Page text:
Supplier Integration Into New Product Development
Although there is increasing evidence that involving suppliers in the new product development cycle is important, there also is evidence that not all such efforts are successful. Moreover, successful supplier integration is dependent on a large number of variables. Supplier integration considerations include tier structure, degree of responsibility for design, specific responsibilities in the requirement setting process, timing of supplier involvement in the process, inter-company communication, intellectual property agreements, supplier membership on the project team, and alignment of organizational objectives with regard to outcomes. While the benefits of supplier integration appear to be obvious, the results of a recent study show that successful supplier integration projects have special common characteristics.3 Specifically, successful supplier integration initiatives result in a major change to the new product development process. Furthermore, to be successful the new process must be formally adopted by multiple functions within the organization. The most important activities in the new development process are understanding the focal suppliers' capabilities and design expertise, conducting a technology risk assessment, and weighing the risks against the probability of success. Key questions that must be addressed are presented in the following sections and include:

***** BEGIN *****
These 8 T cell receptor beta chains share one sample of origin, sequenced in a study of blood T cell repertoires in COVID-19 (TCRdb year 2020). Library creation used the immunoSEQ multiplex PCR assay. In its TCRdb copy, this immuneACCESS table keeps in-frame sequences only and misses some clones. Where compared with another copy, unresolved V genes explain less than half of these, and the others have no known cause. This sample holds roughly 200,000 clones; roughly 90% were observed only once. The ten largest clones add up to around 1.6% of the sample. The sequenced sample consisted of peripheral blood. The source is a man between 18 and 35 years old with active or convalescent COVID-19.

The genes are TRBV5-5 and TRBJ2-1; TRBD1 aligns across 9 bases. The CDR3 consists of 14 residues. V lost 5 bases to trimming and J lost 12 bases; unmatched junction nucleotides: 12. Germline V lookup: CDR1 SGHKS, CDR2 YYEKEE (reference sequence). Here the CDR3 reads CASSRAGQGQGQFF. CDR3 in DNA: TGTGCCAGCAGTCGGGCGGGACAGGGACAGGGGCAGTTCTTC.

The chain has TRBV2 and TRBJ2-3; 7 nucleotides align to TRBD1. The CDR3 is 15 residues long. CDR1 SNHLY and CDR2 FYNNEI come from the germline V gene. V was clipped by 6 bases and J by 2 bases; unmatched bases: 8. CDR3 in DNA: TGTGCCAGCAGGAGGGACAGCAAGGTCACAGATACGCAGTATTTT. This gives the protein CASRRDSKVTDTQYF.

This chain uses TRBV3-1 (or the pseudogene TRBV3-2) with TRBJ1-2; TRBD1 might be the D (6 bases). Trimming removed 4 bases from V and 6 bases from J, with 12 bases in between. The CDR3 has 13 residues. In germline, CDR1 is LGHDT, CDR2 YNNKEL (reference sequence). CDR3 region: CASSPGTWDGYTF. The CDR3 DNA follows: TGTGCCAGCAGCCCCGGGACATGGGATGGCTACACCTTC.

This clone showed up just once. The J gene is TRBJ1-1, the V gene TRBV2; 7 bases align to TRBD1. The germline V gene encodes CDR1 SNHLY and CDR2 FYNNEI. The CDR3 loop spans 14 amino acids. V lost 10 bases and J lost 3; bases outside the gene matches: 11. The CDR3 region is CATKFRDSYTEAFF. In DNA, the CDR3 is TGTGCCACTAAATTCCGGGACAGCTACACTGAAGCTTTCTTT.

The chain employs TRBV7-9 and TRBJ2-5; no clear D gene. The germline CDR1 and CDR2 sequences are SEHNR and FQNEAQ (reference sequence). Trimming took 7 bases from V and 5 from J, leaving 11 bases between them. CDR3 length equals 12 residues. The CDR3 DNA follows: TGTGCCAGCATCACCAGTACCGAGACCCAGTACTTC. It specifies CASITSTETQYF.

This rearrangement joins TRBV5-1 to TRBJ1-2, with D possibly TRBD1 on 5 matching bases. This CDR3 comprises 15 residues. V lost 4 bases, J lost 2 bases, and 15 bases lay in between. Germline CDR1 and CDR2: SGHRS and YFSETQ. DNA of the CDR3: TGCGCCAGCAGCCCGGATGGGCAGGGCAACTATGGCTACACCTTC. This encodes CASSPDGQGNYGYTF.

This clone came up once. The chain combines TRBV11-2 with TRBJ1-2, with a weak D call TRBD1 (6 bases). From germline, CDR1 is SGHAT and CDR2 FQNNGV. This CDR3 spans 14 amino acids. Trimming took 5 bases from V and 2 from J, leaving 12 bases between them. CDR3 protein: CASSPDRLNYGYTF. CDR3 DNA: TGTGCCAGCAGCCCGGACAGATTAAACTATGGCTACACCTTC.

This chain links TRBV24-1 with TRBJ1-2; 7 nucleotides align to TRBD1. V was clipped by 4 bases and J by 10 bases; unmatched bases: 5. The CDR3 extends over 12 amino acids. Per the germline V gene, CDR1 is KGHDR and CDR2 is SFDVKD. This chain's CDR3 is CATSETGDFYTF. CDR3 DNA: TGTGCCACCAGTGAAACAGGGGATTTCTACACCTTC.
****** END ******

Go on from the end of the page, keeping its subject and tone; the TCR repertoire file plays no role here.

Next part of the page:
Which suppliers should be involved?
Is the supplier able to meet our requirements?
Is the supplier's technology roadmap aligned with our technology roadmap?
Given the level of technical complexity, to what extent should the supplier be involved in the project?
When should the supplier become involved in the project?